Media: Xbox 360 arcade game
Release Date: July 2011
I did not intend on incorporating any horror related games to my 31 Days of Horror list but last night my brother introduced me to Limbo and I was instantly hooked to the spooky, atmospheric and minimalist horror-isque game.
I love gaming and used to consider myself quite the gamer back in college. Unfortunately, I haven’t played many games this past year (aside from Life is Strange) and while horror survival games is my absolute favorite genre there hasn’t been anything recently that I am willing to pay full price for and commit time to.
Last year I made the mistake of downloading the Slender game on my Xbox in honor of Halloween. The game was pretty much an elongated and muddled version of the original and while it was still creepy and scary (mofo popped up everywhere!), the scares were often cheap, predictable and fleeting and the game was a big let down.
But I’ve been craving a really good horror survival game for some time and last night as I was preparing to settle down and watch the newest episode of Scream Queens, I got a cryptic and almost frantic text from my brother as if he’d read my mind “Yo, you need to play this game called Limbo.it’s creepy, beautiful and scary’.
Because I acquired my love of video games from my older bro, I trust his instincts above all others and naturally he did not let me down with this recommendation. I immediately paused Scream Queens, downloaded Limbo (which is currently only $10 on Xbox) and spent the next few hours playing this deliriously creepy, atmospheric and beautiful game.
Limbo is basically Tim Burton meets Where the Wild Things are.The premise is both simple and complex. A young nameless boy wakes up disoriented in a desolate and terrifying forest.
Guided only by an illuminated gaze and clumsy limbs, the characters only objective (so far) is to survive the bleak purgatorial surroundings by solving a series of puzzles and objectives in his way.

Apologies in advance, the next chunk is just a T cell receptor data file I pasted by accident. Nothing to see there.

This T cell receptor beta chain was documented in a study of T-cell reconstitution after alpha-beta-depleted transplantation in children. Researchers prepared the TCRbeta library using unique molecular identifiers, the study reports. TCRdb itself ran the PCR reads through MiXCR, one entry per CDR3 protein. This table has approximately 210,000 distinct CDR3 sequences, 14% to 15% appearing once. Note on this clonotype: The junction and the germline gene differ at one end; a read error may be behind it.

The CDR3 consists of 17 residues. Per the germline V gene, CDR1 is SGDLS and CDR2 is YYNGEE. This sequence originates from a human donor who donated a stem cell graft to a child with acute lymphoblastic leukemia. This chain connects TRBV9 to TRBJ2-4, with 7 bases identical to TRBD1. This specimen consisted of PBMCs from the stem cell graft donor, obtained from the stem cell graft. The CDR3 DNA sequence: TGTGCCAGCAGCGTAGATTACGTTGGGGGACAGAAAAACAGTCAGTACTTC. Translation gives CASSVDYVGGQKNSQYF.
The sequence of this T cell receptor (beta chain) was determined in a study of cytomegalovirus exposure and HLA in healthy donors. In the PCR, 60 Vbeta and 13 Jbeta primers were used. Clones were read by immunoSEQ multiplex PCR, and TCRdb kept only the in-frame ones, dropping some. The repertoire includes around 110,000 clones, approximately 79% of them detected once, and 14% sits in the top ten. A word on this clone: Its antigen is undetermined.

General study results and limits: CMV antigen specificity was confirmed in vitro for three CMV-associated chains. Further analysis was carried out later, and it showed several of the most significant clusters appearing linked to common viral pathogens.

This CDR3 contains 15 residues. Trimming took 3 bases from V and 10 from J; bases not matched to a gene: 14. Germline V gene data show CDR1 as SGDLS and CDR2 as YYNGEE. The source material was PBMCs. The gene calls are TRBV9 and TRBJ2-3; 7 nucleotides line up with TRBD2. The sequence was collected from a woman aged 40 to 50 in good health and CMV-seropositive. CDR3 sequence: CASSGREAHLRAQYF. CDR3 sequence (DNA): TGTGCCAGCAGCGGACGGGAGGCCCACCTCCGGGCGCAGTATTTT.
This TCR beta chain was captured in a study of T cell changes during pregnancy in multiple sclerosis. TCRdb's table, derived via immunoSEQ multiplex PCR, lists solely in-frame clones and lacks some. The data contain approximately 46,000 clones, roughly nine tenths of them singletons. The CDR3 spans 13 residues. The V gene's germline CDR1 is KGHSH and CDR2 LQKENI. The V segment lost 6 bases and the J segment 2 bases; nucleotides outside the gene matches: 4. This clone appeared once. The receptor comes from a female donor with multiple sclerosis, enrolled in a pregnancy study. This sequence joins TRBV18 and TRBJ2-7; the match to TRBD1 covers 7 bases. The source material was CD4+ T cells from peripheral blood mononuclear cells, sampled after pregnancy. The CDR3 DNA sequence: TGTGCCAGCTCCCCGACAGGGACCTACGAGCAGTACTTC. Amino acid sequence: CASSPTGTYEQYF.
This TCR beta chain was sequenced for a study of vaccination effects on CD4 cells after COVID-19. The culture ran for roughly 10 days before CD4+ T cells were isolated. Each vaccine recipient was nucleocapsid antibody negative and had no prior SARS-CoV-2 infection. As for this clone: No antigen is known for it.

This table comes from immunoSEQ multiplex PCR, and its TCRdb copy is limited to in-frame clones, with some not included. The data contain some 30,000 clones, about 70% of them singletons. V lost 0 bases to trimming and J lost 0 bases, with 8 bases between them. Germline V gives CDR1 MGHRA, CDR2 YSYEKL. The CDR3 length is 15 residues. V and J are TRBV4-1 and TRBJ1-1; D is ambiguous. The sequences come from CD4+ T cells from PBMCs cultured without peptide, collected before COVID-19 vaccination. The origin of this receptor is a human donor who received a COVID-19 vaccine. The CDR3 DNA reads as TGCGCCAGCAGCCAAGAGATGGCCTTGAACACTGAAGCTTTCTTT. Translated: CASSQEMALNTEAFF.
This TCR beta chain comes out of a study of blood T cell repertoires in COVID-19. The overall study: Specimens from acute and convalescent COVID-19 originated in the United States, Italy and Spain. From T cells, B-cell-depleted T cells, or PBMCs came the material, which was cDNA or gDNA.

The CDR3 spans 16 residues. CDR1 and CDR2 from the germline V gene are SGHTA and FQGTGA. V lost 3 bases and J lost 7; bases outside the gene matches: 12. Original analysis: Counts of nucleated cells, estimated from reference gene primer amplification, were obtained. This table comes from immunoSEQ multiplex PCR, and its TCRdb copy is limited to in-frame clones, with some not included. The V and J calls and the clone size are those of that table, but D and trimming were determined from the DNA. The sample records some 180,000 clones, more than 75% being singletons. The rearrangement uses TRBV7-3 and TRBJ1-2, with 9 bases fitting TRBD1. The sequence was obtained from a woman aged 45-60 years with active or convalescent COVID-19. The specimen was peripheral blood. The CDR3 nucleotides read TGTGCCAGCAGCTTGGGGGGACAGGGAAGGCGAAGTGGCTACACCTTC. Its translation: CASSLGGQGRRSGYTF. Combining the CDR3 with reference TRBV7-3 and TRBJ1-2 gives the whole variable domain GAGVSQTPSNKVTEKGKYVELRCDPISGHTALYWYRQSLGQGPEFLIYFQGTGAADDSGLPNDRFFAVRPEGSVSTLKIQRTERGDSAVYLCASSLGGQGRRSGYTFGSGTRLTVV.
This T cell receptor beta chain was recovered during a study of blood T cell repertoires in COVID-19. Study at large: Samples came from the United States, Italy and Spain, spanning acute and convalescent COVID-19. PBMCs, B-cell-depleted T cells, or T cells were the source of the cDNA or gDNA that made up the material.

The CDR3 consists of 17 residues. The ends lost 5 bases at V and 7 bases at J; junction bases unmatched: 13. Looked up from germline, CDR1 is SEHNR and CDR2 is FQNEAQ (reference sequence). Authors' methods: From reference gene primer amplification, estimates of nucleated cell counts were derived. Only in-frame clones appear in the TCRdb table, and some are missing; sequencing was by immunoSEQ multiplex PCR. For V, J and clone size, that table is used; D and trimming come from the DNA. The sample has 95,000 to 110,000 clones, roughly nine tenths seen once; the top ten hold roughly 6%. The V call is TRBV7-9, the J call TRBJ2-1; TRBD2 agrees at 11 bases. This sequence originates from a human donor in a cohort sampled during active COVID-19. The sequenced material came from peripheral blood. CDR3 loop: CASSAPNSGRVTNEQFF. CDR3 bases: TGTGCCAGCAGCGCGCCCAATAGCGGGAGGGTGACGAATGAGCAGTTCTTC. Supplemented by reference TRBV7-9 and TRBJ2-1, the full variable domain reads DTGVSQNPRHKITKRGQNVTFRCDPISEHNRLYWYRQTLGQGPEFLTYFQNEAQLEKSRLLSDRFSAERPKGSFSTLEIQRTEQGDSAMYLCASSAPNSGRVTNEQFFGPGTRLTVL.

Of course these puzzles are not easy, each level presenting it’s own unique challenges. Not only are the puzzles frustratingly hard but there are monsters (some human, many inhuman) that hide in the shadows and threaten his safety and ability to survive (at the moment this creature is a big, fast spider who’s mechanical moments had me sobbing all night) .His path, journey, trajectory forward to what I can only hope is heaven, is cryptic, multi layered and jarring but also very difficult as the character is only a child with limited skills and a prosperity towards dying.
What makes the game terrifying are the quiet moments of silence as the Boy runs and jumps from one location to another encountering shocking images of death in a shadow of a world on the fringe. This alone creates a sense of urgency in the doom that could lay ahead for him. I found myself holding my breathe throughout much of my time playing worried for his plight (and my inability to keep him alive very long) and because his trek appears endless while the puzzles become more demanding and challenging and bleak.
Games in this genre generally do not affect me as much as Limbo has. But my brother was spot on in his description and recommendation. It is a beautiful, simplistic and ‘creepy’ because it touches on themes of isolation, purgatory, loss and atonement which prove to be as adversarial for this character as the monsters do.
I have found myself in the last few hours more afraid of what I do not see rather than what is in front of me. I get a sense that the character is fighting against a world he is now as much a part of as he is against. We do not know how he got there. Or if he will ever truly find freedom from this place. Perhaps his path towards redemption is moot and fruitless but nonetheless one worth partaking in if there is any semblance of hope and solace at the end of his journey.